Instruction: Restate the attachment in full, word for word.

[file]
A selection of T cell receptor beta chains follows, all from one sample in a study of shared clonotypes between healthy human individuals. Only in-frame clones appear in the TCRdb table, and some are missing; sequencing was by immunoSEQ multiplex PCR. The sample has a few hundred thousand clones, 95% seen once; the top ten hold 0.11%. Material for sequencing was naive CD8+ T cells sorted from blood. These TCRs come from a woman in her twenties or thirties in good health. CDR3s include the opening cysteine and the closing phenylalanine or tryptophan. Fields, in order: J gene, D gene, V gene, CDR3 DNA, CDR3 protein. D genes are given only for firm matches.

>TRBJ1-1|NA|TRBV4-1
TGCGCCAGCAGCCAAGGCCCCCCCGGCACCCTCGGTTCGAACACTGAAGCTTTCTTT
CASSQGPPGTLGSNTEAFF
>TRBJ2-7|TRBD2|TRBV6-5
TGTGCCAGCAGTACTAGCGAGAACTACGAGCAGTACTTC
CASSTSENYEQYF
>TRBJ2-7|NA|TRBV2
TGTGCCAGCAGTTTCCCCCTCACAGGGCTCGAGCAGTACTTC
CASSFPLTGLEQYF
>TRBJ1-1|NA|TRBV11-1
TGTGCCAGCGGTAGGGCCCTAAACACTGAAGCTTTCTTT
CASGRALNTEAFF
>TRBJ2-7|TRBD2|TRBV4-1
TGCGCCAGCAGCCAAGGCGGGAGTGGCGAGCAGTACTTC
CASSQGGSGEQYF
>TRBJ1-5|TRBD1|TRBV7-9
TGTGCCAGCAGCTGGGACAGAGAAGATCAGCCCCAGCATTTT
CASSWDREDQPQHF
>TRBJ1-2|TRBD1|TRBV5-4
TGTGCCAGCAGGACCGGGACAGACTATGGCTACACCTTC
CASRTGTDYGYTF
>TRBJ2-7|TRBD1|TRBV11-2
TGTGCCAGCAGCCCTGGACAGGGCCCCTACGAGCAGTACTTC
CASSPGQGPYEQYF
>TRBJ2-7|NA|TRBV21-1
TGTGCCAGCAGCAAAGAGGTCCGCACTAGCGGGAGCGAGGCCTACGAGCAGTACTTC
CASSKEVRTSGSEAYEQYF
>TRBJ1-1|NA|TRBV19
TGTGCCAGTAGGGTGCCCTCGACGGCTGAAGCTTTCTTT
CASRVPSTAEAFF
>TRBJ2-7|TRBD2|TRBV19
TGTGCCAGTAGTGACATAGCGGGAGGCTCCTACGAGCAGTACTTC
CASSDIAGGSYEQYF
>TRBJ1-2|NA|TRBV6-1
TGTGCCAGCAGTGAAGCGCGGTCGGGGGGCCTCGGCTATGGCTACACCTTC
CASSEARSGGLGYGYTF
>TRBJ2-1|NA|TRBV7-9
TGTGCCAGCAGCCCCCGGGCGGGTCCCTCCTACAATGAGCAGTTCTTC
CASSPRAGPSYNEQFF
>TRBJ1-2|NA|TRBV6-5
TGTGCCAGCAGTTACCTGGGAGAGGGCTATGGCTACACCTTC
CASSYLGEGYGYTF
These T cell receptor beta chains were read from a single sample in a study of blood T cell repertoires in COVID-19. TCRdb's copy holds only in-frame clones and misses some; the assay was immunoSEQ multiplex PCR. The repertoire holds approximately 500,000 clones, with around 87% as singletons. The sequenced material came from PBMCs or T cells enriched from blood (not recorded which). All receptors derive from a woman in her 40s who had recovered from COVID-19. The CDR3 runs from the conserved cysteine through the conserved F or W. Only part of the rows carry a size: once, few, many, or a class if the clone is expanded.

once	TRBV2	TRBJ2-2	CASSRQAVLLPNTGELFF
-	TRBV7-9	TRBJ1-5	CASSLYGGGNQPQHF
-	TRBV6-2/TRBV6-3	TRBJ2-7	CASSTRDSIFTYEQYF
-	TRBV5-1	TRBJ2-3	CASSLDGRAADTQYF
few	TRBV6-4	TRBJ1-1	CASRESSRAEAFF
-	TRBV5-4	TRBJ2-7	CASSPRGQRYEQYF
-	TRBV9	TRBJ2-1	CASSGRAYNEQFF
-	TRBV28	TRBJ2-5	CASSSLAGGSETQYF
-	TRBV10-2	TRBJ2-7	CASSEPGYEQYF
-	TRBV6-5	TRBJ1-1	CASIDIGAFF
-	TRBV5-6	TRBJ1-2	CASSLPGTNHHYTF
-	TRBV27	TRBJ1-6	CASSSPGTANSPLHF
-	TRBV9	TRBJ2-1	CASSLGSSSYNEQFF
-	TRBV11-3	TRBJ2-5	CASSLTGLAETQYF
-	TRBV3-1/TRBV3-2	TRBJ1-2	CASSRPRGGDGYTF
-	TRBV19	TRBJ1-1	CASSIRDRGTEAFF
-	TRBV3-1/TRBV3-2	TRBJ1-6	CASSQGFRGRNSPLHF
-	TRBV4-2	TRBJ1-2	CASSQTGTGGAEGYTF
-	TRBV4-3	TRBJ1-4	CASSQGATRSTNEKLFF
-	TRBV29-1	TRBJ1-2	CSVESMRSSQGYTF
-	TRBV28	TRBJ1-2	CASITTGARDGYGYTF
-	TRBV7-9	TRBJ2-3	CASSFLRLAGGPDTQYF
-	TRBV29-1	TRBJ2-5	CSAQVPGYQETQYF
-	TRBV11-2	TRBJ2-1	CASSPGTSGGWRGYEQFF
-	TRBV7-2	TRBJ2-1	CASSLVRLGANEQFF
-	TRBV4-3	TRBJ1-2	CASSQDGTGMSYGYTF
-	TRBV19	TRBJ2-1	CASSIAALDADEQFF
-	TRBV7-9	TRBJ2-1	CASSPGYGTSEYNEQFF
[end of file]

A selection of T cell receptor beta chains follows, all from one sample in a study of shared clonotypes between healthy human individuals. Only in-frame clones appear in the TCRdb table, and some are missing; sequencing was by immunoSEQ multiplex PCR. The sample has a few hundred thousand clones, 95% seen once; the top ten hold 0.11%. Material for sequencing was naive CD8+ T cells sorted from blood. These TCRs come from a woman in her twenties or thirties in good health. CDR3s include the opening cysteine and the closing phenylalanine or tryptophan. Fields, in order: J gene, D gene, V gene, CDR3 DNA, CDR3 protein. D genes are given only for firm matches.

>TRBJ1-1|NA|TRBV4-1
TGCGCCAGCAGCCAAGGCCCCCCCGGCACCCTCGGTTCGAACACTGAAGCTTTCTTT
CASSQGPPGTLGSNTEAFF
>TRBJ2-7|TRBD2|TRBV6-5
TGTGCCAGCAGTACTAGCGAGAACTACGAGCAGTACTTC
CASSTSENYEQYF
>TRBJ2-7|NA|TRBV2
TGTGCCAGCAGTTTCCCCCTCACAGGGCTCGAGCAGTACTTC
CASSFPLTGLEQYF
>TRBJ1-1|NA|TRBV11-1
TGTGCCAGCGGTAGGGCCCTAAACACTGAAGCTTTCTTT
CASGRALNTEAFF
>TRBJ2-7|TRBD2|TRBV4-1
TGCGCCAGCAGCCAAGGCGGGAGTGGCGAGCAGTACTTC
CASSQGGSGEQYF
>TRBJ1-5|TRBD1|TRBV7-9
TGTGCCAGCAGCTGGGACAGAGAAGATCAGCCCCAGCATTTT
CASSWDREDQPQHF
>TRBJ1-2|TRBD1|TRBV5-4
TGTGCCAGCAGGACCGGGACAGACTATGGCTACACCTTC
CASRTGTDYGYTF
>TRBJ2-7|TRBD1|TRBV11-2
TGTGCCAGCAGCCCTGGACAGGGCCCCTACGAGCAGTACTTC
CASSPGQGPYEQYF
>TRBJ2-7|NA|TRBV21-1
TGTGCCAGCAGCAAAGAGGTCCGCACTAGCGGGAGCGAGGCCTACGAGCAGTACTTC
CASSKEVRTSGSEAYEQYF
>TRBJ1-1|NA|TRBV19
TGTGCCAGTAGGGTGCCCTCGACGGCTGAAGCTTTCTTT
CASRVPSTAEAFF
>TRBJ2-7|TRBD2|TRBV19
TGTGCCAGTAGTGACATAGCGGGAGGCTCCTACGAGCAGTACTTC
CASSDIAGGSYEQYF
>TRBJ1-2|NA|TRBV6-1
TGTGCCAGCAGTGAAGCGCGGTCGGGGGGCCTCGGCTATGGCTACACCTTC
CASSEARSGGLGYGYTF
>TRBJ2-1|NA|TRBV7-9
TGTGCCAGCAGCCCCCGGGCGGGTCCCTCCTACAATGAGCAGTTCTTC
CASSPRAGPSYNEQFF
>TRBJ1-2|NA|TRBV6-5
TGTGCCAGCAGTTACCTGGGAGAGGGCTATGGCTACACCTTC
CASSYLGEGYGYTF
These T cell receptor beta chains were read from a single sample in a study of blood T cell repertoires in COVID-19. TCRdb's copy holds only in-frame clones and misses some; the assay was immunoSEQ multiplex PCR. The repertoire holds approximately 500,000 clones, with around 87% as singletons. The sequenced material came from PBMCs or T cells enriched from blood (not recorded which). All receptors derive from a woman in her 40s who had recovered from COVID-19. The CDR3 runs from the conserved cysteine through the conserved F or W. Only part of the rows carry a size: once, few, many, or a class if the clone is expanded.

once	TRBV2	TRBJ2-2	CASSRQAVLLPNTGELFF
-	TRBV7-9	TRBJ1-5	CASSLYGGGNQPQHF
-	TRBV6-2/TRBV6-3	TRBJ2-7	CASSTRDSIFTYEQYF
-	TRBV5-1	TRBJ2-3	CASSLDGRAADTQYF
few	TRBV6-4	TRBJ1-1	CASRESSRAEAFF
-	TRBV5-4	TRBJ2-7	CASSPRGQRYEQYF
-	TRBV9	TRBJ2-1	CASSGRAYNEQFF
-	TRBV28	TRBJ2-5	CASSSLAGGSETQYF
-	TRBV10-2	TRBJ2-7	CASSEPGYEQYF
-	TRBV6-5	TRBJ1-1	CASIDIGAFF
-	TRBV5-6	TRBJ1-2	CASSLPGTNHHYTF
-	TRBV27	TRBJ1-6	CASSSPGTANSPLHF
-	TRBV9	TRBJ2-1	CASSLGSSSYNEQFF
-	TRBV11-3	TRBJ2-5	CASSLTGLAETQYF
-	TRBV3-1/TRBV3-2	TRBJ1-2	CASSRPRGGDGYTF
-	TRBV19	TRBJ1-1	CASSIRDRGTEAFF
-	TRBV3-1/TRBV3-2	TRBJ1-6	CASSQGFRGRNSPLHF
-	TRBV4-2	TRBJ1-2	CASSQTGTGGAEGYTF
-	TRBV4-3	TRBJ1-4	CASSQGATRSTNEKLFF
-	TRBV29-1	TRBJ1-2	CSVESMRSSQGYTF
-	TRBV28	TRBJ1-2	CASITTGARDGYGYTF
-	TRBV7-9	TRBJ2-3	CASSFLRLAGGPDTQYF
-	TRBV29-1	TRBJ2-5	CSAQVPGYQETQYF
-	TRBV11-2	TRBJ2-1	CASSPGTSGGWRGYEQFF
-	TRBV7-2	TRBJ2-1	CASSLVRLGANEQFF
-	TRBV4-3	TRBJ1-2	CASSQDGTGMSYGYTF
-	TRBV19	TRBJ2-1	CASSIAALDADEQFF
-	TRBV7-9	TRBJ2-1	CASSPGYGTSEYNEQFF